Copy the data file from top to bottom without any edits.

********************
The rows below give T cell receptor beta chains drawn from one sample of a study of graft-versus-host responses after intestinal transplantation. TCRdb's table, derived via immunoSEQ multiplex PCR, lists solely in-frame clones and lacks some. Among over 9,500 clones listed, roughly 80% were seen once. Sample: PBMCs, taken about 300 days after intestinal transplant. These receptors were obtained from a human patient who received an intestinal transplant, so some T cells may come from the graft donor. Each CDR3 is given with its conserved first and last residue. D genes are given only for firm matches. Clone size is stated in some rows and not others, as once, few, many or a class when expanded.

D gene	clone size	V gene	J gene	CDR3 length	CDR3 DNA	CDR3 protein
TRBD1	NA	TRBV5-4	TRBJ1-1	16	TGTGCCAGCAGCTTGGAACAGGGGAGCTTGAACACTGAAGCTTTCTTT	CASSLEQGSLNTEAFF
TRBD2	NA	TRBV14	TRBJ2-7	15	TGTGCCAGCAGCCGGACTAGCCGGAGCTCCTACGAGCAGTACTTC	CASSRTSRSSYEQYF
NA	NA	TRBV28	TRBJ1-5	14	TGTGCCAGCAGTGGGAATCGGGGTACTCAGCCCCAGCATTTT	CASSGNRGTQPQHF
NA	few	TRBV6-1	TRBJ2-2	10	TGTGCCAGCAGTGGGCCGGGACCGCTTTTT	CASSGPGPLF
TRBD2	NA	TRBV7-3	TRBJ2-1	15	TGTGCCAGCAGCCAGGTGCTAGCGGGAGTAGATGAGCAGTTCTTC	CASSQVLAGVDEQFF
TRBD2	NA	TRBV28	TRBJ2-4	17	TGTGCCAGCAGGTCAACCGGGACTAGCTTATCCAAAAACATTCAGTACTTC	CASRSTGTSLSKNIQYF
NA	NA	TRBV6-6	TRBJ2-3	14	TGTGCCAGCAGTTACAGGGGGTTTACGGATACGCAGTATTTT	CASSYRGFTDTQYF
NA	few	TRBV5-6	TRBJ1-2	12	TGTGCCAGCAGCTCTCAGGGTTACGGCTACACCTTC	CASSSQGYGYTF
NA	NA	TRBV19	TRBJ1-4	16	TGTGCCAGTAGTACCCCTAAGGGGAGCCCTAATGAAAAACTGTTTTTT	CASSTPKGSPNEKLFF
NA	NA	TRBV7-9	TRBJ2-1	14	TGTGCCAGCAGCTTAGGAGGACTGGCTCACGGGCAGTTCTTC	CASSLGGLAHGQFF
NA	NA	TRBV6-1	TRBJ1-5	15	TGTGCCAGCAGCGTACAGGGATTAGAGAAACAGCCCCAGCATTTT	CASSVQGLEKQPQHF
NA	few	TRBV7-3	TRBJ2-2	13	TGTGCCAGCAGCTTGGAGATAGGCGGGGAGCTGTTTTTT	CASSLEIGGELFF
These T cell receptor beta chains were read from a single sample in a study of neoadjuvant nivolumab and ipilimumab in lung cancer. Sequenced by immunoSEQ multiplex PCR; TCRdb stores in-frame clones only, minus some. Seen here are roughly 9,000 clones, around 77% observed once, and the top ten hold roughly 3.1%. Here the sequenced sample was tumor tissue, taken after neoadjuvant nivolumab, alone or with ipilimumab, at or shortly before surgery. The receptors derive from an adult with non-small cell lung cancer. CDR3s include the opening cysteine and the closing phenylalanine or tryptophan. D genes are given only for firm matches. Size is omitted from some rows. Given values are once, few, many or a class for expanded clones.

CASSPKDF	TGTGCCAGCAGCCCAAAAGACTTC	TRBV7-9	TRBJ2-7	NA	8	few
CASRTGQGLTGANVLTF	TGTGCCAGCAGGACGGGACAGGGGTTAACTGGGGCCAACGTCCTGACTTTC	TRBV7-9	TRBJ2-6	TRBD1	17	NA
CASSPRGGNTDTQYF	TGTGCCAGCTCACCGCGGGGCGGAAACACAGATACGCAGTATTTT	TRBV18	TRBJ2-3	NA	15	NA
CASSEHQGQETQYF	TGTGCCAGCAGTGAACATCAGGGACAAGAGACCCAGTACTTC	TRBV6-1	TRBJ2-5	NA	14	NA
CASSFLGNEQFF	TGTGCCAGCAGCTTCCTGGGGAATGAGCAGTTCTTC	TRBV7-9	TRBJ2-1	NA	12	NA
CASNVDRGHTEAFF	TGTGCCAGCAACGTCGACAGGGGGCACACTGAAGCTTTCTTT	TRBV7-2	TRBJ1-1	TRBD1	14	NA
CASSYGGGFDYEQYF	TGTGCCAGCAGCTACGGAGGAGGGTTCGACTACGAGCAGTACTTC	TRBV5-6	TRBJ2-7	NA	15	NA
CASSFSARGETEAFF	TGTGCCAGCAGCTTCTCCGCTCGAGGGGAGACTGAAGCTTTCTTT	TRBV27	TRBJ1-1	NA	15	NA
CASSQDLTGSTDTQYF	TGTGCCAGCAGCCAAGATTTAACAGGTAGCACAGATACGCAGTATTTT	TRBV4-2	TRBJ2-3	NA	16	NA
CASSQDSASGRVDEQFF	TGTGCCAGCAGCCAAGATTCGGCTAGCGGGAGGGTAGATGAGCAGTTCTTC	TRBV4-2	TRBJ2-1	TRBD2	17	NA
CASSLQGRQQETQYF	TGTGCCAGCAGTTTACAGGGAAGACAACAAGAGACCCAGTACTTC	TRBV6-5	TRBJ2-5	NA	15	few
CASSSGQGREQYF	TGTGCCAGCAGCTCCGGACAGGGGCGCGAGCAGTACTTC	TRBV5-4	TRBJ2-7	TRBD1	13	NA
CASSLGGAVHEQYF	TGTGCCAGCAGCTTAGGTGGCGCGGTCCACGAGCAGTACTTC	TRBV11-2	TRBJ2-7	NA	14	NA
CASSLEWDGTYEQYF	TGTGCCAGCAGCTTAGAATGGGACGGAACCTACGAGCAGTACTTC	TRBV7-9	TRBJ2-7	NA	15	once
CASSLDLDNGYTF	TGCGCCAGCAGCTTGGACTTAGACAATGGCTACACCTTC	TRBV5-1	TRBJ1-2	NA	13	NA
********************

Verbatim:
The rows below give T cell receptor beta chains drawn from one sample of a study of graft-versus-host responses after intestinal transplantation. TCRdb's table, derived via immunoSEQ multiplex PCR, lists solely in-frame clones and lacks some. Among over 9,500 clones listed, roughly 80% were seen once. Sample: PBMCs, taken about 300 days after intestinal transplant. These receptors were obtained from a human patient who received an intestinal transplant, so some T cells may come from the graft donor. Each CDR3 is given with its conserved first and last residue. D genes are given only for firm matches. Clone size is stated in some rows and not others, as once, few, many or a class when expanded.

D gene	clone size	V gene	J gene	CDR3 length	CDR3 DNA	CDR3 protein
TRBD1	NA	TRBV5-4	TRBJ1-1	16	TGTGCCAGCAGCTTGGAACAGGGGAGCTTGAACACTGAAGCTTTCTTT	CASSLEQGSLNTEAFF
TRBD2	NA	TRBV14	TRBJ2-7	15	TGTGCCAGCAGCCGGACTAGCCGGAGCTCCTACGAGCAGTACTTC	CASSRTSRSSYEQYF
NA	NA	TRBV28	TRBJ1-5	14	TGTGCCAGCAGTGGGAATCGGGGTACTCAGCCCCAGCATTTT	CASSGNRGTQPQHF
NA	few	TRBV6-1	TRBJ2-2	10	TGTGCCAGCAGTGGGCCGGGACCGCTTTTT	CASSGPGPLF
TRBD2	NA	TRBV7-3	TRBJ2-1	15	TGTGCCAGCAGCCAGGTGCTAGCGGGAGTAGATGAGCAGTTCTTC	CASSQVLAGVDEQFF
TRBD2	NA	TRBV28	TRBJ2-4	17	TGTGCCAGCAGGTCAACCGGGACTAGCTTATCCAAAAACATTCAGTACTTC	CASRSTGTSLSKNIQYF
NA	NA	TRBV6-6	TRBJ2-3	14	TGTGCCAGCAGTTACAGGGGGTTTACGGATACGCAGTATTTT	CASSYRGFTDTQYF
NA	few	TRBV5-6	TRBJ1-2	12	TGTGCCAGCAGCTCTCAGGGTTACGGCTACACCTTC	CASSSQGYGYTF
NA	NA	TRBV19	TRBJ1-4	16	TGTGCCAGTAGTACCCCTAAGGGGAGCCCTAATGAAAAACTGTTTTTT	CASSTPKGSPNEKLFF
NA	NA	TRBV7-9	TRBJ2-1	14	TGTGCCAGCAGCTTAGGAGGACTGGCTCACGGGCAGTTCTTC	CASSLGGLAHGQFF
NA	NA	TRBV6-1	TRBJ1-5	15	TGTGCCAGCAGCGTACAGGGATTAGAGAAACAGCCCCAGCATTTT	CASSVQGLEKQPQHF
NA	few	TRBV7-3	TRBJ2-2	13	TGTGCCAGCAGCTTGGAGATAGGCGGGGAGCTGTTTTTT	CASSLEIGGELFF
These T cell receptor beta chains were read from a single sample in a study of neoadjuvant nivolumab and ipilimumab in lung cancer. Sequenced by immunoSEQ multiplex PCR; TCRdb stores in-frame clones only, minus some. Seen here are roughly 9,000 clones, around 77% observed once, and the top ten hold roughly 3.1%. Here the sequenced sample was tumor tissue, taken after neoadjuvant nivolumab, alone or with ipilimumab, at or shortly before surgery. The receptors derive from an adult with non-small cell lung cancer. CDR3s include the opening cysteine and the closing phenylalanine or tryptophan. D genes are given only for firm matches. Size is omitted from some rows. Given values are once, few, many or a class for expanded clones.

CASSPKDF	TGTGCCAGCAGCCCAAAAGACTTC	TRBV7-9	TRBJ2-7	NA	8	few
CASRTGQGLTGANVLTF	TGTGCCAGCAGGACGGGACAGGGGTTAACTGGGGCCAACGTCCTGACTTTC	TRBV7-9	TRBJ2-6	TRBD1	17	NA
CASSPRGGNTDTQYF	TGTGCCAGCTCACCGCGGGGCGGAAACACAGATACGCAGTATTTT	TRBV18	TRBJ2-3	NA	15	NA
CASSEHQGQETQYF	TGTGCCAGCAGTGAACATCAGGGACAAGAGACCCAGTACTTC	TRBV6-1	TRBJ2-5	NA	14	NA
CASSFLGNEQFF	TGTGCCAGCAGCTTCCTGGGGAATGAGCAGTTCTTC	TRBV7-9	TRBJ2-1	NA	12	NA
CASNVDRGHTEAFF	TGTGCCAGCAACGTCGACAGGGGGCACACTGAAGCTTTCTTT	TRBV7-2	TRBJ1-1	TRBD1	14	NA
CASSYGGGFDYEQYF	TGTGCCAGCAGCTACGGAGGAGGGTTCGACTACGAGCAGTACTTC	TRBV5-6	TRBJ2-7	NA	15	NA
CASSFSARGETEAFF	TGTGCCAGCAGCTTCTCCGCTCGAGGGGAGACTGAAGCTTTCTTT	TRBV27	TRBJ1-1	NA	15	NA
CASSQDLTGSTDTQYF	TGTGCCAGCAGCCAAGATTTAACAGGTAGCACAGATACGCAGTATTTT	TRBV4-2	TRBJ2-3	NA	16	NA
CASSQDSASGRVDEQFF	TGTGCCAGCAGCCAAGATTCGGCTAGCGGGAGGGTAGATGAGCAGTTCTTC	TRBV4-2	TRBJ2-1	TRBD2	17	NA
CASSLQGRQQETQYF	TGTGCCAGCAGTTTACAGGGAAGACAACAAGAGACCCAGTACTTC	TRBV6-5	TRBJ2-5	NA	15	few
CASSSGQGREQYF	TGTGCCAGCAGCTCCGGACAGGGGCGCGAGCAGTACTTC	TRBV5-4	TRBJ2-7	TRBD1	13	NA
CASSLGGAVHEQYF	TGTGCCAGCAGCTTAGGTGGCGCGGTCCACGAGCAGTACTTC	TRBV11-2	TRBJ2-7	NA	14	NA
CASSLEWDGTYEQYF	TGTGCCAGCAGCTTAGAATGGGACGGAACCTACGAGCAGTACTTC	TRBV7-9	TRBJ2-7	NA	15	once
CASSLDLDNGYTF	TGCGCCAGCAGCTTGGACTTAGACAATGGCTACACCTTC	TRBV5-1	TRBJ1-2	NA	13	NA